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Houston doctors on the frontlines of the COVID-19 war tell tales of grueling shifts, death and tragedy

HOUSTON – Dr. Gildardo Ceballos, a 20-year, veteran, internal medicine doc suits up in his personal protective equipment to begin yet another long, agonizing day in the war against COVID-19.

“I feel frustrated because I feel powerless because the patients, they die, despite all the hard work, all the medical treatment we give,” Ceballos said.

He has watched 15 of his COVID patients die since the middle of March and it is eating at him.

The most crushing for him were the deaths of 3 people from the same family — a father, a mother and their 40-year-old son — in a matter of days.

“It destroys my heart. It’s really hard talking to the rest of that family, every day, and they were so hoping to be hearing good news. It’s hard for me to be telling them, ‘they were dying, they were dying,‘” Ceballos said.

He is not alone. Not by a long shot.

All over the country, exhausted medical workers are giving everything they own in their souls to keep fighting this pandemic.

Dr. Rachele Williams is one of them.

She has worked with COVID patients all over Houston and in New Orleans.

“Seeing these patients that can’t come off of the ventilator. The pneumonia has affected their lungs. They feel they can’t breathe… and never leaving that hospital until you’re in a body bag,” Williams said.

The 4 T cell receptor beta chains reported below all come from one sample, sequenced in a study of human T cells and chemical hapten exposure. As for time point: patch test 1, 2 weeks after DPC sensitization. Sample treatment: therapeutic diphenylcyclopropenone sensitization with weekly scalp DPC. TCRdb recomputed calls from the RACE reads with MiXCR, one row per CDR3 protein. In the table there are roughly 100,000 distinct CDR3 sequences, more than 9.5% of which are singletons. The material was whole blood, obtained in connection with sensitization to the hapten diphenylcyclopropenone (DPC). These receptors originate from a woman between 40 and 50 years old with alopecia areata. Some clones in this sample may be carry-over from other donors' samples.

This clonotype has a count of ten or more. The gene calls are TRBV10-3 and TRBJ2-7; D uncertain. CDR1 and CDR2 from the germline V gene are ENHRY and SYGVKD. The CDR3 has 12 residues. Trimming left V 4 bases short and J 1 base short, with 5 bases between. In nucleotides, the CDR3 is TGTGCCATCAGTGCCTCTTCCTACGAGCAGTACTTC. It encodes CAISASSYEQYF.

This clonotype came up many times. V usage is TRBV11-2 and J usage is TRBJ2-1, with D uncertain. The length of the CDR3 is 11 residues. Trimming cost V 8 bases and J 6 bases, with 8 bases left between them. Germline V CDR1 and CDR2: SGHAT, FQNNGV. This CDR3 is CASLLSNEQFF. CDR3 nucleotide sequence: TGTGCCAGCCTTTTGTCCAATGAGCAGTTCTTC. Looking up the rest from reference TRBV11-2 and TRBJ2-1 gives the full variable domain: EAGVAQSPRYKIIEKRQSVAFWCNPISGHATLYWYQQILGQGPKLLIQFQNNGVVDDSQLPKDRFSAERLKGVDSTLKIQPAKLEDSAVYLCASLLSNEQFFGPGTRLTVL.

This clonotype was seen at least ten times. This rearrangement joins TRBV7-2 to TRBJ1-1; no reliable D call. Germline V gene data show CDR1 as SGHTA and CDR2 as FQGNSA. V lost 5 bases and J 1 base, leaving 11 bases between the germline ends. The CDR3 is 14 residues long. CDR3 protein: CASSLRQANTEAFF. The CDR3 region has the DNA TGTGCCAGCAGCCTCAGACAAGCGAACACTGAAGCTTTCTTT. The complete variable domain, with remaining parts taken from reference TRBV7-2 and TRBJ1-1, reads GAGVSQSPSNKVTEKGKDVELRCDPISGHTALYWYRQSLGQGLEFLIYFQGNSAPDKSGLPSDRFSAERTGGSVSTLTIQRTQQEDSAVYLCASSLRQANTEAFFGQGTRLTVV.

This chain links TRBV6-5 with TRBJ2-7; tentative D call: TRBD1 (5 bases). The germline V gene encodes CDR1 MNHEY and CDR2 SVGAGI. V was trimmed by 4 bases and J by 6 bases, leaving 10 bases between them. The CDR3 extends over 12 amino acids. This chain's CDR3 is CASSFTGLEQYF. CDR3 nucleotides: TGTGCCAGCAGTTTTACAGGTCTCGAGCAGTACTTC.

In Richmond, Anthony Lundquist is a nurse and ICU Clinical Coordinator at Oakbend Medical Center, where they are currently treating 50 patients with COVID-19.

“The worst day, I was talking to a patient that was my age. I’m 30 years old and I was talking to him, telling him that we were going to get him over this. He was so young and we were talking just like friends and then he ended up passing away that evening,” Anthony said.

In Conroe, nurse practitioner Holly Benson is so dedicated and driven to saving lives, she left her husband and daughter for six weeks and traveled to New York to a hospital that was over-run with COVID patients. The hospital had a mobile morgue parked out front.

“I’ve seen the worst of the worst and it’s horrible what this disease can do to people. I left in tears so many days from that hospital in New York because of what it can do to people,” Benson said.

In Sugar Land, Jenn Gillen is a registered nurse working in the Med-Surg unit at Methodist Hospital. She says the toughest part of fighting this war with a deadly disease is feeling like she is fighting it all alone, without the help of the public because so many people are not following the rules.

“It’s so hard. It’s almost like a double shot to the heart because I’ve just struggled through the day, giving it everything I have and then we come home and we are met with people who don’t want to help us. They don’t want to continue fighting this virus like we are. I mean, come on. Wear a mask, stay out of crowds. How can we beat this thing if we don’t all work together,” Gillen said, shaking her head and squeezing her hands together.